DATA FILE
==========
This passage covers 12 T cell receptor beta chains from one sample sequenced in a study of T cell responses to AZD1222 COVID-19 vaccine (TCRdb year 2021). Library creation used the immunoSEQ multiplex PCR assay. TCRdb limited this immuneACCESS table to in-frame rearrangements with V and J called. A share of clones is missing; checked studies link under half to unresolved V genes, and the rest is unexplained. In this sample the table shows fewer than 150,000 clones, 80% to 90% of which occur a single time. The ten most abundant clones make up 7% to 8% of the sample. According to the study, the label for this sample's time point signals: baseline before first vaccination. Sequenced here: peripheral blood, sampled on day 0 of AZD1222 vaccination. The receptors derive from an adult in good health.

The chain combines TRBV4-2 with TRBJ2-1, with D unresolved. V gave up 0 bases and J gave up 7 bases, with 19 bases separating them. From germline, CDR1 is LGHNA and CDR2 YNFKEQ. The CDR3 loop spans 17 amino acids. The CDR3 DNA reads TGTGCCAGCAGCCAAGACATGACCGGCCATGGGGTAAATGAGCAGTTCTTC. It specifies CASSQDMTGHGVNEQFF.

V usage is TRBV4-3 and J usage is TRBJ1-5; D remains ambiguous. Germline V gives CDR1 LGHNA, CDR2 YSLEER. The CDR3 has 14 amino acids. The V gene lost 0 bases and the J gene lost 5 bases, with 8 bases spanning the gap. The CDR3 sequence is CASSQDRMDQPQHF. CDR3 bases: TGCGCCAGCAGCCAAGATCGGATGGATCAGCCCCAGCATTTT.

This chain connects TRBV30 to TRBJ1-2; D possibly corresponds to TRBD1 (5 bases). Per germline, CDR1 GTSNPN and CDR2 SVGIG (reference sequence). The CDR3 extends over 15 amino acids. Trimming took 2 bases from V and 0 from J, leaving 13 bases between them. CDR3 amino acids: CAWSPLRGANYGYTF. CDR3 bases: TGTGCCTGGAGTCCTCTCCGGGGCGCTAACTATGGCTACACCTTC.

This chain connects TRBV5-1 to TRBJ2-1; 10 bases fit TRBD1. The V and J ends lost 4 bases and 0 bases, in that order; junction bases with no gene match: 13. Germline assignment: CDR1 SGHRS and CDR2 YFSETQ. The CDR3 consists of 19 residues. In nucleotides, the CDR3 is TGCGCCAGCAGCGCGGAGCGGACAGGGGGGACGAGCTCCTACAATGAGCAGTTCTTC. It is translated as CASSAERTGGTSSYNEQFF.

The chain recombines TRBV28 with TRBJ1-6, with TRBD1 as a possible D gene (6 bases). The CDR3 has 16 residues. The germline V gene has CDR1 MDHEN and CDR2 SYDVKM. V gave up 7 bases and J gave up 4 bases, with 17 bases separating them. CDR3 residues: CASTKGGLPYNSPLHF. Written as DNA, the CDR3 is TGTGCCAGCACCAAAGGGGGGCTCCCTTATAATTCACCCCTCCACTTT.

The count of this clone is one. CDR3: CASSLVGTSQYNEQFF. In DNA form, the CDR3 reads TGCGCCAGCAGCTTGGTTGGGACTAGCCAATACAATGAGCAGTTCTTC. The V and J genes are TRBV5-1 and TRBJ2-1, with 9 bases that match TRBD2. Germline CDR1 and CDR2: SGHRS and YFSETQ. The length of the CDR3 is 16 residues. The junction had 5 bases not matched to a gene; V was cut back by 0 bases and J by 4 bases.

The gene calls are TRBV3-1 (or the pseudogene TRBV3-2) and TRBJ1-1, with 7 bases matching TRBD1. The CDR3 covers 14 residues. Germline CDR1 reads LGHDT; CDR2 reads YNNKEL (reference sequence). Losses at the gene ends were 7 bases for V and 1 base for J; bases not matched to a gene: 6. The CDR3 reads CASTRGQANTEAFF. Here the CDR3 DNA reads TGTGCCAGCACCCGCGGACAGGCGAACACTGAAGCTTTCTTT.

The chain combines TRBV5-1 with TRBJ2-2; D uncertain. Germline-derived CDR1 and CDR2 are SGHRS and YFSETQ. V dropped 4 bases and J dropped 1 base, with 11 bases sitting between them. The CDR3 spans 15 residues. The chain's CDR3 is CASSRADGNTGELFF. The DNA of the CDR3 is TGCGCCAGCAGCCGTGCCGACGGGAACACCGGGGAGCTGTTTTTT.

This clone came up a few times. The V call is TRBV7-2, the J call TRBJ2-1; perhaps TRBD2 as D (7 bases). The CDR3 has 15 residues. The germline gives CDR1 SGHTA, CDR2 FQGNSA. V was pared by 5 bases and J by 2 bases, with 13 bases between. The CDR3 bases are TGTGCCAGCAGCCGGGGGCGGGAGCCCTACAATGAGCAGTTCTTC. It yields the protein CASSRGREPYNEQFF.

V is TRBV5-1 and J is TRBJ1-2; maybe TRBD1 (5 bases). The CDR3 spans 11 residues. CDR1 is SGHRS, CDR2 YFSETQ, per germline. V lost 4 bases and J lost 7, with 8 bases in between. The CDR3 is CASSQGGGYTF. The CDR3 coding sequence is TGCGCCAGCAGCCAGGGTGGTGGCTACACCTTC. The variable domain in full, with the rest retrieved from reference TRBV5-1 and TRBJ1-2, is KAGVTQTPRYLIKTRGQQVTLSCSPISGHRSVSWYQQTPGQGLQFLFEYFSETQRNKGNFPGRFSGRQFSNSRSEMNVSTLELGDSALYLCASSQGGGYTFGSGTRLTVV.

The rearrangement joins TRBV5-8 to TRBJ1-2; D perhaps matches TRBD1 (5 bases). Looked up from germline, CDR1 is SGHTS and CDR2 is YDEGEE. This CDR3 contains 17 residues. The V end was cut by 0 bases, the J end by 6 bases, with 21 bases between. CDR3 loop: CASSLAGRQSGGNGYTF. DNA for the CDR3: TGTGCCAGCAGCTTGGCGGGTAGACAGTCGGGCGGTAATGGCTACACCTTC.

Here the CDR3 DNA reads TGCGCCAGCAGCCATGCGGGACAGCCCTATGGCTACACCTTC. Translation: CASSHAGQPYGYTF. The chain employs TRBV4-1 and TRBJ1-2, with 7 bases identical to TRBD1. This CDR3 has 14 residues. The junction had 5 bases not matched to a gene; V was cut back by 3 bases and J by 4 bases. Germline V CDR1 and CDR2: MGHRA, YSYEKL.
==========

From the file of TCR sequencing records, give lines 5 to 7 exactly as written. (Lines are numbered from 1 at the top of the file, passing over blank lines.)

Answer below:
This chain connects TRBV5-1 to TRBJ2-1; 10 bases fit TRBD1. The V and J ends lost 4 bases and 0 bases, in that order; junction bases with no gene match: 13. Germline assignment: CDR1 SGHRS and CDR2 YFSETQ. The CDR3 consists of 19 residues. In nucleotides, the CDR3 is TGCGCCAGCAGCGCGGAGCGGACAGGGGGGACGAGCTCCTACAATGAGCAGTTCTTC. It is translated as CASSAERTGGTSSYNEQFF.

The chain recombines TRBV28 with TRBJ1-6, with TRBD1 as a possible D gene (6 bases). The CDR3 has 16 residues. The germline V gene has CDR1 MDHEN and CDR2 SYDVKM. V gave up 7 bases and J gave up 4 bases, with 17 bases separating them. CDR3 residues: CASTKGGLPYNSPLHF. Written as DNA, the CDR3 is TGTGCCAGCACCAAAGGGGGGCTCCCTTATAATTCACCCCTCCACTTT.

The count of this clone is one. CDR3: CASSLVGTSQYNEQFF. In DNA form, the CDR3 reads TGCGCCAGCAGCTTGGTTGGGACTAGCCAATACAATGAGCAGTTCTTC. The V and J genes are TRBV5-1 and TRBJ2-1, with 9 bases that match TRBD2. Germline CDR1 and CDR2: SGHRS and YFSETQ. The length of the CDR3 is 16 residues. The junction had 5 bases not matched to a gene; V was cut back by 0 bases and J by 4 bases.